The Foster group saw this coalition work so beautifully in the War Labor Board, in which labor had representation. They conclude that the Roosevelt cabinet was the next place to try this noble experiment.

Was Browder a “revisionist” because he did not call for the expropriation of the “Sixty Families,” the conscription of the war industries, the nationalization of the banks, the big industrial monopolies and transportation systems? These were the demands put forward by the “Trotskyist” Workers Party during the Second Imperialist World War. But this failure was not Browder’s “error,” according to the Foster faction in Stalin’s American party.


Browder’s “revision of Marxism-Leninsm” was that he failed to “attack the trusts as such.” He was very cool to demands inside the leadership that the party should stand firm for the regulation of the big monopolies; not to “give the monopolists a free hand” and not “to leave the people at their mercy.”

Browder was only for those “regulations of monopoly practices” to which “the monopolists themselves should agree.” Foster could not agree to this. He stood firmly on the foundations of “Marxism-Leninism,” the securities and Exchange Commission, the Federal. Power Commission and the Interstate Commerce Commission. The Foster group stands solidly with the trust-busters of all the ages. None of the Browder kind of “revisionism” for them. They have their own kind.

The Foster New Order “Marxism-Leninism” discovered that Browder showed a “desire not to offend the big capitalists.” “Frankness compels the admission,” says Foster, “that Roosevelt, wallace, Murray and others did a better job at exposing the reactionary content of this big business slogan than Comrade Browder did.” This is the “content” of the Foster-Minor-Hudson line. Roosevelt was more “progressive” than Browder. Roosevelt exposed the reactionaries of big business. Roosevelt was for capitalism and the war and so was Browder (and Foster), but Roosevelt was there progressive in his defense of the war and capitalism. Roosevelt was for incentive pay and so was Browder (and Foster), but Roosevelt was progressive while Browder was in error. Roosevelt demanded a no-strike pledge and so did Browder (and Foster), but Browder was wrong and Roosevelt right.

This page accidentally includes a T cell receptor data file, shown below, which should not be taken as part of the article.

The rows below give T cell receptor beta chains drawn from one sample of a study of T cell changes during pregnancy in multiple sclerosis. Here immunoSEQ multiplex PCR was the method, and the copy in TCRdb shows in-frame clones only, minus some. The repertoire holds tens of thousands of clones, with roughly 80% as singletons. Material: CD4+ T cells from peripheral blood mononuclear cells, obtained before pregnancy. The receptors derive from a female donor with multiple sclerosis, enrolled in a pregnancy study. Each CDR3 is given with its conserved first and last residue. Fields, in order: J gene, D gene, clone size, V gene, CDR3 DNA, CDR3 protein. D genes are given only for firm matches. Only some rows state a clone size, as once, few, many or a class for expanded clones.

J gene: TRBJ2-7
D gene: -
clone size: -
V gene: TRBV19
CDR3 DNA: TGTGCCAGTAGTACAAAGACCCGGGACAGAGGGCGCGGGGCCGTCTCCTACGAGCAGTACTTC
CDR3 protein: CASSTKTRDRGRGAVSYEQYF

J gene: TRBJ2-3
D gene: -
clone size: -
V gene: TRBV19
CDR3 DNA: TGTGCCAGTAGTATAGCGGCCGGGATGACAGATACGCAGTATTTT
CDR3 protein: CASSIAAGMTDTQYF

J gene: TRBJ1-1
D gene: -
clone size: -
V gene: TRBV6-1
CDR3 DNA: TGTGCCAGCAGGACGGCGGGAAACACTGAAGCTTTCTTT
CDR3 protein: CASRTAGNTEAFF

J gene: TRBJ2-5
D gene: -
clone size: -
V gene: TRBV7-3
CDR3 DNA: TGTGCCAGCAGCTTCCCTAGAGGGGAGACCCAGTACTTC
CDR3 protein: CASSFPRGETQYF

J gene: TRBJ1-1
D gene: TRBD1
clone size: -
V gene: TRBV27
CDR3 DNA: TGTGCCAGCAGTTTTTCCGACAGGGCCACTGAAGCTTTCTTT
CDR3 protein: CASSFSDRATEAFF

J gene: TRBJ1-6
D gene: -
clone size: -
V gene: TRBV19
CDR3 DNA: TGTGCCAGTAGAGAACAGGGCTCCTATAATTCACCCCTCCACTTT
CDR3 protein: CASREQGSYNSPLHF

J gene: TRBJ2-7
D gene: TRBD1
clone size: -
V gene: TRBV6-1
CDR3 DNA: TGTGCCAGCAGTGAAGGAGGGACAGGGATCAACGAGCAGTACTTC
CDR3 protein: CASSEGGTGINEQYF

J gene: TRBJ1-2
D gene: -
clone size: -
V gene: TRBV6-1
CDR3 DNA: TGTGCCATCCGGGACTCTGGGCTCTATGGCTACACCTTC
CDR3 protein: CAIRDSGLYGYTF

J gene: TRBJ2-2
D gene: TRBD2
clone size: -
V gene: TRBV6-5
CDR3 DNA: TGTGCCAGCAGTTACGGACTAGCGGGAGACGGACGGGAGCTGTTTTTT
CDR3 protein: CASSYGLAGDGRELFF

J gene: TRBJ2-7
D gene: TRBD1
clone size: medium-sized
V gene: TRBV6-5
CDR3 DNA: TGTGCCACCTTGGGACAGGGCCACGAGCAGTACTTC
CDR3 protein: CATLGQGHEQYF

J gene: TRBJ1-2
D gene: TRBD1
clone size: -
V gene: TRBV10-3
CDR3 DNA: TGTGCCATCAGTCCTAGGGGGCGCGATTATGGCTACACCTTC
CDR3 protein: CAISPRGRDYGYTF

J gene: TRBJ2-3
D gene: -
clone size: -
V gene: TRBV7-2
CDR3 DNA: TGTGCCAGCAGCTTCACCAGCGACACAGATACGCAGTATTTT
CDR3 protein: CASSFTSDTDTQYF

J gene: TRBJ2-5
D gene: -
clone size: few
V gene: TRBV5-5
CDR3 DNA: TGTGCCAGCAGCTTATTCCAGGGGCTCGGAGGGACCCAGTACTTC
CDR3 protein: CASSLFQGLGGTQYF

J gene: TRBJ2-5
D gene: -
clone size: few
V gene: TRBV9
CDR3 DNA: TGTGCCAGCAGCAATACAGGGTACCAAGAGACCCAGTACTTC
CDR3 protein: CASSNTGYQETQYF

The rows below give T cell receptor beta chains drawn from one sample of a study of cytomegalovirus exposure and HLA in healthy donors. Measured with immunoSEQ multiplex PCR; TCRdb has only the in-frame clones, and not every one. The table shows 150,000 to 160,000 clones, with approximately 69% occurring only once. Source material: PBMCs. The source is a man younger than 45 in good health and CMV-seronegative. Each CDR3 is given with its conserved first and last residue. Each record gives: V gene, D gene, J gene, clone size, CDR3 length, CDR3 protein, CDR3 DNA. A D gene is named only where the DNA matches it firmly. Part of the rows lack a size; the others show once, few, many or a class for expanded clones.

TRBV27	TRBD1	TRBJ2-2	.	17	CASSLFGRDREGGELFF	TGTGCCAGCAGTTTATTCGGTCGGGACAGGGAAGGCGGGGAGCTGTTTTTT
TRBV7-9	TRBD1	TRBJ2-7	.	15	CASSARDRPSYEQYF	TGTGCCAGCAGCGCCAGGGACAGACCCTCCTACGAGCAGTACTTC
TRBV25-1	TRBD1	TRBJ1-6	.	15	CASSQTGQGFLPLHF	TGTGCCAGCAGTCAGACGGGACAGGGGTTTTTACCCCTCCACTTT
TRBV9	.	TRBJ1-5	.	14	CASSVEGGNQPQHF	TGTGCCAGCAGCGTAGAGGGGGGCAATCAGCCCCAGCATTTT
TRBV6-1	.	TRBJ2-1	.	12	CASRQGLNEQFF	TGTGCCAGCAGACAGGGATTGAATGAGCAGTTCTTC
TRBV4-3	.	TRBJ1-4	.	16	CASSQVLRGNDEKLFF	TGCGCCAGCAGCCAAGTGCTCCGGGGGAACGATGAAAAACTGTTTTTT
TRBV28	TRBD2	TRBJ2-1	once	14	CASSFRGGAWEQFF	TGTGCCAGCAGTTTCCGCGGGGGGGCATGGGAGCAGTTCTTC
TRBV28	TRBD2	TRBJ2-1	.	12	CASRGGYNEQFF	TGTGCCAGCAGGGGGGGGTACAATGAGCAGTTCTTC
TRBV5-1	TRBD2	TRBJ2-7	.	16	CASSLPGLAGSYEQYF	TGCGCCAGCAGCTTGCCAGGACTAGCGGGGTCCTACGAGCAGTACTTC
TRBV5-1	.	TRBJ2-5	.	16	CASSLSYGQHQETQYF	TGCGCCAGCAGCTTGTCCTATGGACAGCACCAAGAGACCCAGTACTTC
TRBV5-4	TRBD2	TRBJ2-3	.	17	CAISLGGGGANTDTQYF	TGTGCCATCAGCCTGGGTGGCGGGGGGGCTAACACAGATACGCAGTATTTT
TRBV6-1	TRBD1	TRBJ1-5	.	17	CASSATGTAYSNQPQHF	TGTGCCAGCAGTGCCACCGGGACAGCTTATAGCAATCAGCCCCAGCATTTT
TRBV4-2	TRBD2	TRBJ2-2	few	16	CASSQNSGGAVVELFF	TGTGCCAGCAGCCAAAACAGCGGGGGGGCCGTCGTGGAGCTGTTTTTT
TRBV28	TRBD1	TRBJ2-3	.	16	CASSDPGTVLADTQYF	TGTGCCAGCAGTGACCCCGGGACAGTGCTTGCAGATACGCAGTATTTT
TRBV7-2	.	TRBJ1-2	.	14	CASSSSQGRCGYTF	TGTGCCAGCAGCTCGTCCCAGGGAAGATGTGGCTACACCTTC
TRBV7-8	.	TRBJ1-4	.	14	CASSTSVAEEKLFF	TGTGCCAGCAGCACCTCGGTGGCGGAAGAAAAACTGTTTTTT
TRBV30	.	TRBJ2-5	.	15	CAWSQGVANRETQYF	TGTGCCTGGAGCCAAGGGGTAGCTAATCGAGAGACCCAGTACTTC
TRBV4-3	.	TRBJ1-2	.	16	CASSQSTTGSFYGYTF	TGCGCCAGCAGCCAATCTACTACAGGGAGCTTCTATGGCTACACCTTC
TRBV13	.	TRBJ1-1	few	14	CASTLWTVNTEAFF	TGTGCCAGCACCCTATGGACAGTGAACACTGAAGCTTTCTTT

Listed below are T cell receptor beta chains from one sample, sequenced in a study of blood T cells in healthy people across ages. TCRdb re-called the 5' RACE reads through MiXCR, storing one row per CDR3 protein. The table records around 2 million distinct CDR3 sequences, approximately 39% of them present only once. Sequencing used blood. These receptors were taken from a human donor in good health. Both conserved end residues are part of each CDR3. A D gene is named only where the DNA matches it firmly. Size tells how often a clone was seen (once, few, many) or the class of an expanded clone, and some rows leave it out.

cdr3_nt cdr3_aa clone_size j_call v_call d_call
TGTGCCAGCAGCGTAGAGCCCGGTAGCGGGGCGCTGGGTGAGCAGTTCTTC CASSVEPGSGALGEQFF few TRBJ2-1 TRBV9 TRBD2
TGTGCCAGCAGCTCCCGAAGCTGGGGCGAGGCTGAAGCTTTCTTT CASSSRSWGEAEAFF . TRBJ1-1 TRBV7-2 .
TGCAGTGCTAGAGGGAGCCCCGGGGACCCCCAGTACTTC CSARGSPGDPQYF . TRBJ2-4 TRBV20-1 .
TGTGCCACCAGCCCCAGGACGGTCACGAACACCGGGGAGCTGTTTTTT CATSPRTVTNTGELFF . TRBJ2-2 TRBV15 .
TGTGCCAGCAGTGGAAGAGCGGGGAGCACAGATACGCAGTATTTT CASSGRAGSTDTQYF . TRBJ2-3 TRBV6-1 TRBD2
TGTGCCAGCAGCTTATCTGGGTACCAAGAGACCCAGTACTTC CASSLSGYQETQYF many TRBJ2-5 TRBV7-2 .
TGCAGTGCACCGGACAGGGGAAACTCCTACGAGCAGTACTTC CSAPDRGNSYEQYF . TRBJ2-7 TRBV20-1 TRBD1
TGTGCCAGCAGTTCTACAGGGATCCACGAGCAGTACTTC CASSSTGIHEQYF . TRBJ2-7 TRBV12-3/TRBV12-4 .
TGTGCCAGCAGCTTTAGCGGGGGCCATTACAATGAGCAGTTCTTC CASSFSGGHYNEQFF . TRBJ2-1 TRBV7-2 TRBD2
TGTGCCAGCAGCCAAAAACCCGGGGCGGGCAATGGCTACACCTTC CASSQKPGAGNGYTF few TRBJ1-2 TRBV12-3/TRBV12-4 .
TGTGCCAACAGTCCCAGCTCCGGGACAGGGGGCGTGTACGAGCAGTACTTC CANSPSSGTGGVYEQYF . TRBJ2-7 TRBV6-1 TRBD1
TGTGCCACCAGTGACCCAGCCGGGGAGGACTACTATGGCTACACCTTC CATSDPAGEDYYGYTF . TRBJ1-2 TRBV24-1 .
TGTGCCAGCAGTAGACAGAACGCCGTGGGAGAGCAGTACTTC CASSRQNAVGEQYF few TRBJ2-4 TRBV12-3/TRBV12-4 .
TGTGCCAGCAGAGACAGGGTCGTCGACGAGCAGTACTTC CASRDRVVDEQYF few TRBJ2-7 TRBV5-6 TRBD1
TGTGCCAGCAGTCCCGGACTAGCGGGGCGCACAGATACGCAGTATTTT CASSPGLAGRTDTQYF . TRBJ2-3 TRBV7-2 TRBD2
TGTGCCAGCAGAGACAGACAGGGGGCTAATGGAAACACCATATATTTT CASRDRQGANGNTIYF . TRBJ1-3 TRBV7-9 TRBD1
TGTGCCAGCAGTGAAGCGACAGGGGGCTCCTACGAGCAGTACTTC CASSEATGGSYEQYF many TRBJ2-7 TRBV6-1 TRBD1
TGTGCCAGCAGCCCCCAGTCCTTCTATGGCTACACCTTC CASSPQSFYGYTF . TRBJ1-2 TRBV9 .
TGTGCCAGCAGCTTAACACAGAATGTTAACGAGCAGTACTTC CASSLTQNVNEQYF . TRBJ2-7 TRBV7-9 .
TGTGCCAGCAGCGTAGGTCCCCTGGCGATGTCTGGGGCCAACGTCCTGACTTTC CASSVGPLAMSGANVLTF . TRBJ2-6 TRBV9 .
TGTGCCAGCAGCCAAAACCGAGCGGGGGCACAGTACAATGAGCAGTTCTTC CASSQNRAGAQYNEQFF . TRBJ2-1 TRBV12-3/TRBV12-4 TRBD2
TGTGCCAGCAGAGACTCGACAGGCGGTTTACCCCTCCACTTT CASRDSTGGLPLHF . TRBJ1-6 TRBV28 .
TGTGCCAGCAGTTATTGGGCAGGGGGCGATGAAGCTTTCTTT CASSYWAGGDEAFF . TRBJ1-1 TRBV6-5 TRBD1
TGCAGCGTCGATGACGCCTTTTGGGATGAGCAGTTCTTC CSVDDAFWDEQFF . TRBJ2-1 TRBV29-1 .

Foster writes that Browder made an “attempt to exorcise imperialism out of existence.” This is the “Marxist-Leninist” Foster of the present factional dispute in the Stalinist ranks. But Foster wrote a pamphlet in 1942 entitled: Labor and the War. In this pamphlet, Foster wrote:

“This is a just war; one which the peoples of the world must support with every ounce of their strength. It is a fundamentally different type of war than that of 1914-18, when the struggle was between two rival groups of imperialist power.” (Emphasis mine.—D.C.)

And Foster talks about Browder’s attempt to “exorcise imperialism.”

This is not an imperialist war, said Foster in January 1942, it is a “great war for national liberation.”